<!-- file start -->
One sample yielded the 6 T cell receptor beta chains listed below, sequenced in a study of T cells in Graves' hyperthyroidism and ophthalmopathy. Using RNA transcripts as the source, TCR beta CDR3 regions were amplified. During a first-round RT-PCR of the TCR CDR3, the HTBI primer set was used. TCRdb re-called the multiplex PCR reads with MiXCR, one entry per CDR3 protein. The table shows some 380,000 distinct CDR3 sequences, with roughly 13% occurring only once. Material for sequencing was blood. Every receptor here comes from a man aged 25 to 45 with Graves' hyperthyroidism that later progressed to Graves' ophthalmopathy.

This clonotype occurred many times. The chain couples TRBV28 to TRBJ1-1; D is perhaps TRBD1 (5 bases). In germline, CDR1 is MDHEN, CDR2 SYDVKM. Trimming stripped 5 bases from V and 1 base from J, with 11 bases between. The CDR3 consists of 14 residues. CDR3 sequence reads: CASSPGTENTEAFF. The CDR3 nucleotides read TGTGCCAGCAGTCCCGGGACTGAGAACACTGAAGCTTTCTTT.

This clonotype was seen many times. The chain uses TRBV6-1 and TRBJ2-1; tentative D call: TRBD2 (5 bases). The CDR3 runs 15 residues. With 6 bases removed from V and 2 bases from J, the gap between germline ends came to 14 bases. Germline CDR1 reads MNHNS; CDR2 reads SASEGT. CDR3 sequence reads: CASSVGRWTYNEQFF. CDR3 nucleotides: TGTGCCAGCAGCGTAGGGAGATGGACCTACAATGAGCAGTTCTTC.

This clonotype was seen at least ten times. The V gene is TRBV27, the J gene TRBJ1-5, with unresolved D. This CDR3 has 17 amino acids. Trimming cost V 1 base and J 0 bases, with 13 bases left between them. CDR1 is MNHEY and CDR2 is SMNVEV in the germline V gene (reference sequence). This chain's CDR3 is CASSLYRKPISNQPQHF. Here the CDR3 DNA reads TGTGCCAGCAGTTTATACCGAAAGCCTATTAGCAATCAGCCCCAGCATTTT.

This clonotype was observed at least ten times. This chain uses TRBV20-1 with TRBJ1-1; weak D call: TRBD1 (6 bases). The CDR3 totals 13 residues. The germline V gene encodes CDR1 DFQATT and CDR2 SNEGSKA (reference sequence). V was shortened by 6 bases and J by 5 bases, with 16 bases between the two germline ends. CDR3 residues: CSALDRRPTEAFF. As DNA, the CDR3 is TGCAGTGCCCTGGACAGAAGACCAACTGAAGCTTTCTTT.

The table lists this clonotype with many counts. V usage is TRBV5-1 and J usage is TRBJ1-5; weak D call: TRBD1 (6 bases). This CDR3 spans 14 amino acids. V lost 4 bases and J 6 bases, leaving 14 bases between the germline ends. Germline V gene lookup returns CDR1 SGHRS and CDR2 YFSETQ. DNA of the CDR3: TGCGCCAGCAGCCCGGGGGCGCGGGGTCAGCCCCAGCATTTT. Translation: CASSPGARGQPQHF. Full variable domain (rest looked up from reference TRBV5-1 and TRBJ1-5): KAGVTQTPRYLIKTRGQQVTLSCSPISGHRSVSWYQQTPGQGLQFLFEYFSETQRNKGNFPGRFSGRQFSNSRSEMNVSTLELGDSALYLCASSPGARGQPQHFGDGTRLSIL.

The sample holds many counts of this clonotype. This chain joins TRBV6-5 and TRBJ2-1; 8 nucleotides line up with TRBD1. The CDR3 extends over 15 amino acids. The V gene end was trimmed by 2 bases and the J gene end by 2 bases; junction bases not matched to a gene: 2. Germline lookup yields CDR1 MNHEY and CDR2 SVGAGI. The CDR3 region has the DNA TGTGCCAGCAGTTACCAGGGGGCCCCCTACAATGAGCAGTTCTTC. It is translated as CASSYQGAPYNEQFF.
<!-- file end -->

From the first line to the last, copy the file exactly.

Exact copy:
One sample yielded the 6 T cell receptor beta chains listed below, sequenced in a study of T cells in Graves' hyperthyroidism and ophthalmopathy. Using RNA transcripts as the source, TCR beta CDR3 regions were amplified. During a first-round RT-PCR of the TCR CDR3, the HTBI primer set was used. TCRdb re-called the multiplex PCR reads with MiXCR, one entry per CDR3 protein. The table shows some 380,000 distinct CDR3 sequences, with roughly 13% occurring only once. Material for sequencing was blood. Every receptor here comes from a man aged 25 to 45 with Graves' hyperthyroidism that later progressed to Graves' ophthalmopathy.

This clonotype occurred many times. The chain couples TRBV28 to TRBJ1-1; D is perhaps TRBD1 (5 bases). In germline, CDR1 is MDHEN, CDR2 SYDVKM. Trimming stripped 5 bases from V and 1 base from J, with 11 bases between. The CDR3 consists of 14 residues. CDR3 sequence reads: CASSPGTENTEAFF. The CDR3 nucleotides read TGTGCCAGCAGTCCCGGGACTGAGAACACTGAAGCTTTCTTT.

This clonotype was seen many times. The chain uses TRBV6-1 and TRBJ2-1; tentative D call: TRBD2 (5 bases). The CDR3 runs 15 residues. With 6 bases removed from V and 2 bases from J, the gap between germline ends came to 14 bases. Germline CDR1 reads MNHNS; CDR2 reads SASEGT. CDR3 sequence reads: CASSVGRWTYNEQFF. CDR3 nucleotides: TGTGCCAGCAGCGTAGGGAGATGGACCTACAATGAGCAGTTCTTC.

This clonotype was seen at least ten times. The V gene is TRBV27, the J gene TRBJ1-5, with unresolved D. This CDR3 has 17 amino acids. Trimming cost V 1 base and J 0 bases, with 13 bases left between them. CDR1 is MNHEY and CDR2 is SMNVEV in the germline V gene (reference sequence). This chain's CDR3 is CASSLYRKPISNQPQHF. Here the CDR3 DNA reads TGTGCCAGCAGTTTATACCGAAAGCCTATTAGCAATCAGCCCCAGCATTTT.

This clonotype was observed at least ten times. This chain uses TRBV20-1 with TRBJ1-1; weak D call: TRBD1 (6 bases). The CDR3 totals 13 residues. The germline V gene encodes CDR1 DFQATT and CDR2 SNEGSKA (reference sequence). V was shortened by 6 bases and J by 5 bases, with 16 bases between the two germline ends. CDR3 residues: CSALDRRPTEAFF. As DNA, the CDR3 is TGCAGTGCCCTGGACAGAAGACCAACTGAAGCTTTCTTT.

The table lists this clonotype with many counts. V usage is TRBV5-1 and J usage is TRBJ1-5; weak D call: TRBD1 (6 bases). This CDR3 spans 14 amino acids. V lost 4 bases and J 6 bases, leaving 14 bases between the germline ends. Germline V gene lookup returns CDR1 SGHRS and CDR2 YFSETQ. DNA of the CDR3: TGCGCCAGCAGCCCGGGGGCGCGGGGTCAGCCCCAGCATTTT. Translation: CASSPGARGQPQHF. Full variable domain (rest looked up from reference TRBV5-1 and TRBJ1-5): KAGVTQTPRYLIKTRGQQVTLSCSPISGHRSVSWYQQTPGQGLQFLFEYFSETQRNKGNFPGRFSGRQFSNSRSEMNVSTLELGDSALYLCASSPGARGQPQHFGDGTRLSIL.

The sample holds many counts of this clonotype. This chain joins TRBV6-5 and TRBJ2-1; 8 nucleotides line up with TRBD1. The CDR3 extends over 15 amino acids. The V gene end was trimmed by 2 bases and the J gene end by 2 bases; junction bases not matched to a gene: 2. Germline lookup yields CDR1 MNHEY and CDR2 SVGAGI. The CDR3 region has the DNA TGTGCCAGCAGTTACCAGGGGGCCCCCTACAATGAGCAGTTCTTC. It is translated as CASSYQGAPYNEQFF.